As Former President George H. W. Bush himself has said:

"I'm trying to forget the whole damn experience of those debates. 'Cause I think it's too much show business and too much prompting, too much artificiality, and not really debates. They're rehearsed appearances."


Granted, he attempted to use the CPD to his advantage...but even he realized that this format destroys what the Presidential debates are supposed to be.
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Montogomery county has finance issues

Posted by J.D. On Wednesday, May 27, 2009 0 comments
Montgomery county, Ohio has a projected $7.6 million General Fund shortfall. To combat this shortfall, there have been layoffs in various areas and general belt-tightening. But there does seem to be some money that could help. It just can't be used.

When Montgomery County Administrator Deborah Feldman surveys the county’s dismal financial picture, she can’t help but notice the $9.4 million sitting in county treasurer and prosecutor coffers.

That money, accumulated from delinquent property tax payments, can only be used to collect additional late taxes...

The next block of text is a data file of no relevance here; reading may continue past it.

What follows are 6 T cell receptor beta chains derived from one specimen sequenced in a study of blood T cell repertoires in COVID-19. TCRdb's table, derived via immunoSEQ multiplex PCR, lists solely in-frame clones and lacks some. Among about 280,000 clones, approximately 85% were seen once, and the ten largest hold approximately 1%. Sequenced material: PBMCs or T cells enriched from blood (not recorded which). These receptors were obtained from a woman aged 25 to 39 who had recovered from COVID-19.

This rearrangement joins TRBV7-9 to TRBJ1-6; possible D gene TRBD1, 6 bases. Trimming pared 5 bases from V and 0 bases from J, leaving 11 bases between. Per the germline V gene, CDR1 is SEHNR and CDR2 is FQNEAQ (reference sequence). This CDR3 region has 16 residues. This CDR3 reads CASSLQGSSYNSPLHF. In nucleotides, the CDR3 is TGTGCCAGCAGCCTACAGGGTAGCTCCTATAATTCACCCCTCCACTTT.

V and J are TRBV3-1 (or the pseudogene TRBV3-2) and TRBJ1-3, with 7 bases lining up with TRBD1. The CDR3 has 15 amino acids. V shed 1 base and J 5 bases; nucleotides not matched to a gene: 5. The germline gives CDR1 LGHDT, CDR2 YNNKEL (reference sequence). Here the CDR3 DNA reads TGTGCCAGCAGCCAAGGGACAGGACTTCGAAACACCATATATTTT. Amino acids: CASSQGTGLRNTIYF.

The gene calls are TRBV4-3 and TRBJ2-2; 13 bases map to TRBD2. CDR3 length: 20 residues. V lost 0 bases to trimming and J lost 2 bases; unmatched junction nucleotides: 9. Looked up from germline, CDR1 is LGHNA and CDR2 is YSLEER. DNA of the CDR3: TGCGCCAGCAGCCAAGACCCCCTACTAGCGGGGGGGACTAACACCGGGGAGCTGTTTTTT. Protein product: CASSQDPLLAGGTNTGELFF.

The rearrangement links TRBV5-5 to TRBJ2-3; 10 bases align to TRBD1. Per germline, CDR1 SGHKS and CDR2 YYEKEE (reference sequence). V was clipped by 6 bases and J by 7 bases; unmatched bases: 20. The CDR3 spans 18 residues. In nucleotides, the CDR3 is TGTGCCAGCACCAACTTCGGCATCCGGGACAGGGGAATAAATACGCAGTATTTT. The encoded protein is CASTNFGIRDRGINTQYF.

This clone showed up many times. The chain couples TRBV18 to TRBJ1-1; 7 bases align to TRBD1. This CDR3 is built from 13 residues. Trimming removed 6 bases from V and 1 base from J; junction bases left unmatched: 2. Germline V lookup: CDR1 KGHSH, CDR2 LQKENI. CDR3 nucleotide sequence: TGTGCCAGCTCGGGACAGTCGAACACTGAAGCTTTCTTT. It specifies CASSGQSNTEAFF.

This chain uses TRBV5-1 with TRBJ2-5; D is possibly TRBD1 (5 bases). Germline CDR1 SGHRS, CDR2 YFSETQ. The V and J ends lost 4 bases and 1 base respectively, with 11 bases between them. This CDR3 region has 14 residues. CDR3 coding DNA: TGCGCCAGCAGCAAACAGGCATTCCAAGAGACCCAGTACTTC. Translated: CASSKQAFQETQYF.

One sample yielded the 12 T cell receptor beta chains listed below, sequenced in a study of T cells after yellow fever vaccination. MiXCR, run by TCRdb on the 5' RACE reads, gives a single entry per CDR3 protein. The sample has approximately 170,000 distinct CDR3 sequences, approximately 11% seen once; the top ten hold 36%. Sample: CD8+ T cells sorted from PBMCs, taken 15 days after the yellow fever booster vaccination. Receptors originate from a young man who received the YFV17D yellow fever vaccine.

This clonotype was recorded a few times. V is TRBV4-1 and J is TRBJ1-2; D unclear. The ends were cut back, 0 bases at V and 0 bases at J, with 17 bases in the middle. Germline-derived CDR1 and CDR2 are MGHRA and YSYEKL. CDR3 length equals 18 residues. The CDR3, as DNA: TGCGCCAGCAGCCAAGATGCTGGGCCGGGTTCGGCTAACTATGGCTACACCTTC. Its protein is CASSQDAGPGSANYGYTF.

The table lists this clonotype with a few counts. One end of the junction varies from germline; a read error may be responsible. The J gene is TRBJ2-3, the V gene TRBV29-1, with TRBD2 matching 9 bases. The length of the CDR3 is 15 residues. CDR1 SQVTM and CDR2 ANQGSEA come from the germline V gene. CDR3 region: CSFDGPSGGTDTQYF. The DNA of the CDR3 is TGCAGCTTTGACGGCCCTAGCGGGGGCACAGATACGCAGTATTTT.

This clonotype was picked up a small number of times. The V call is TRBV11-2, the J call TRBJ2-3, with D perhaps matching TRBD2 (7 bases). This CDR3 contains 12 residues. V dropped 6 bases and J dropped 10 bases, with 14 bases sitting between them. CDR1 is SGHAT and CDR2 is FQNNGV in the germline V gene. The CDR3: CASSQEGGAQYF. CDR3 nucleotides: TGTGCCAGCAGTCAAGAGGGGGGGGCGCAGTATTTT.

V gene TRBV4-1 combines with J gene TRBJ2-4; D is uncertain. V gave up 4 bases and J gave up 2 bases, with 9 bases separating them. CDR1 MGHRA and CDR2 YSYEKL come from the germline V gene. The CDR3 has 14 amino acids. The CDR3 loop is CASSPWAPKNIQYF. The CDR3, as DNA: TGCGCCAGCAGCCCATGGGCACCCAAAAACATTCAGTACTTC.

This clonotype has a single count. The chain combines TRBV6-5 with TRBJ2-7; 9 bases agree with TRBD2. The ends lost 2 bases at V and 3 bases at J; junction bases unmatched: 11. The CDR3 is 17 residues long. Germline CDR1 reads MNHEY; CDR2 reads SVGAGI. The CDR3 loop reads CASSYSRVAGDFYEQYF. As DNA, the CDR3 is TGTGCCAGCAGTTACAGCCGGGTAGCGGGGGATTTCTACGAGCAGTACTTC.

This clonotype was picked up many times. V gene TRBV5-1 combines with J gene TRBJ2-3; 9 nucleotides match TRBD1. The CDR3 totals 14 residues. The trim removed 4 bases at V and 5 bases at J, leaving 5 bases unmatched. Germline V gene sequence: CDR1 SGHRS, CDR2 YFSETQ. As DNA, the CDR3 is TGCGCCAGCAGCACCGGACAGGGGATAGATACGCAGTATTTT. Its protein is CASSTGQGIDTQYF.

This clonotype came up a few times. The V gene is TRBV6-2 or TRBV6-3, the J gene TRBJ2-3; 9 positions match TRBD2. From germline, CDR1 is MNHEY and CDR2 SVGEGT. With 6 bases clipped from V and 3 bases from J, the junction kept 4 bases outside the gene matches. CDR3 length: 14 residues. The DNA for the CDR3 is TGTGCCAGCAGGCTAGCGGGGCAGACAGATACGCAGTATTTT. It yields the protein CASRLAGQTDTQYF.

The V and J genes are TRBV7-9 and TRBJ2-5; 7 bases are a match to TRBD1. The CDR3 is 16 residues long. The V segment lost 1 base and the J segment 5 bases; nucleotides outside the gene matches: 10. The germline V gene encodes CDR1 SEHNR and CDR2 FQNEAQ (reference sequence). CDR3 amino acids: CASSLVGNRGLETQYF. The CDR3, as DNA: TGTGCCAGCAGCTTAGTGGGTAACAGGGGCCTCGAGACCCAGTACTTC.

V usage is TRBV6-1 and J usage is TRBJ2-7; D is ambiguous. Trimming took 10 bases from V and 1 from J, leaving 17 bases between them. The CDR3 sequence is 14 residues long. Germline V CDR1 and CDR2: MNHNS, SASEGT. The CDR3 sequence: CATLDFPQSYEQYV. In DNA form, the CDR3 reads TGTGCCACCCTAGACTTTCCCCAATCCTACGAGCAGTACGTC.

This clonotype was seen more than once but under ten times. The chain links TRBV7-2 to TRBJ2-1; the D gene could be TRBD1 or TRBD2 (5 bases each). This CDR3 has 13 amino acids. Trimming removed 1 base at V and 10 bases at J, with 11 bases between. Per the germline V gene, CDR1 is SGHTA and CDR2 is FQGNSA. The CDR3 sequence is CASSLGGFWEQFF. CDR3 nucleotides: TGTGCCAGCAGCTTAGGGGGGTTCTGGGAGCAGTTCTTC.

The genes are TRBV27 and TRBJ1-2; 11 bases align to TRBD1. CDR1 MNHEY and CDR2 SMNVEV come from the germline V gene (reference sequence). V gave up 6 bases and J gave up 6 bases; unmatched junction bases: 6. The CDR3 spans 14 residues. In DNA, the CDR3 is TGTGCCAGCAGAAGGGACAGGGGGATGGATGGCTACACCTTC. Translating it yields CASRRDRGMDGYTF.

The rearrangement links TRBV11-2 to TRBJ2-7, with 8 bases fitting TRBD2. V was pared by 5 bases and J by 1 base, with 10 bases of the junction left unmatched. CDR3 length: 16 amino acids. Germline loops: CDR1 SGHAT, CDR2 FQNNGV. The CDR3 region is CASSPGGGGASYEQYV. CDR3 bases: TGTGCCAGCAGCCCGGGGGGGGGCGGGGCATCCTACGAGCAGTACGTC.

...State law keeps Feldman from tapping the $9.4 million held by the treasurer and prosecutor. The law allows those offices to keep and divide evenly 5 percent of delinquent tax collections. Had the taxes been paid on time the money would have gone to schools, the human services levy, Sinclair Community College, the Dayton Metro Library and other property tax recipients.


Apparently, state law mandates that delinquent tax payments go to a fund...which is used to collect delinquent tax payments. Those delinquent tax payments never actually go to the schools, libraries, human services, etc.

The county just made $7.4 million in across-the-board-cuts. That included cuts to the police force.

Montgomery County Sheriff Phil Plummer already cut 35 positions by attrition and job transfers and said the Feldman’s plan will cost him $800,000, which translates to about 16 positions. Plummer said he may have to cut the SWAT team and drug squad, and stop helping local jurisdictions with processing crime scenes.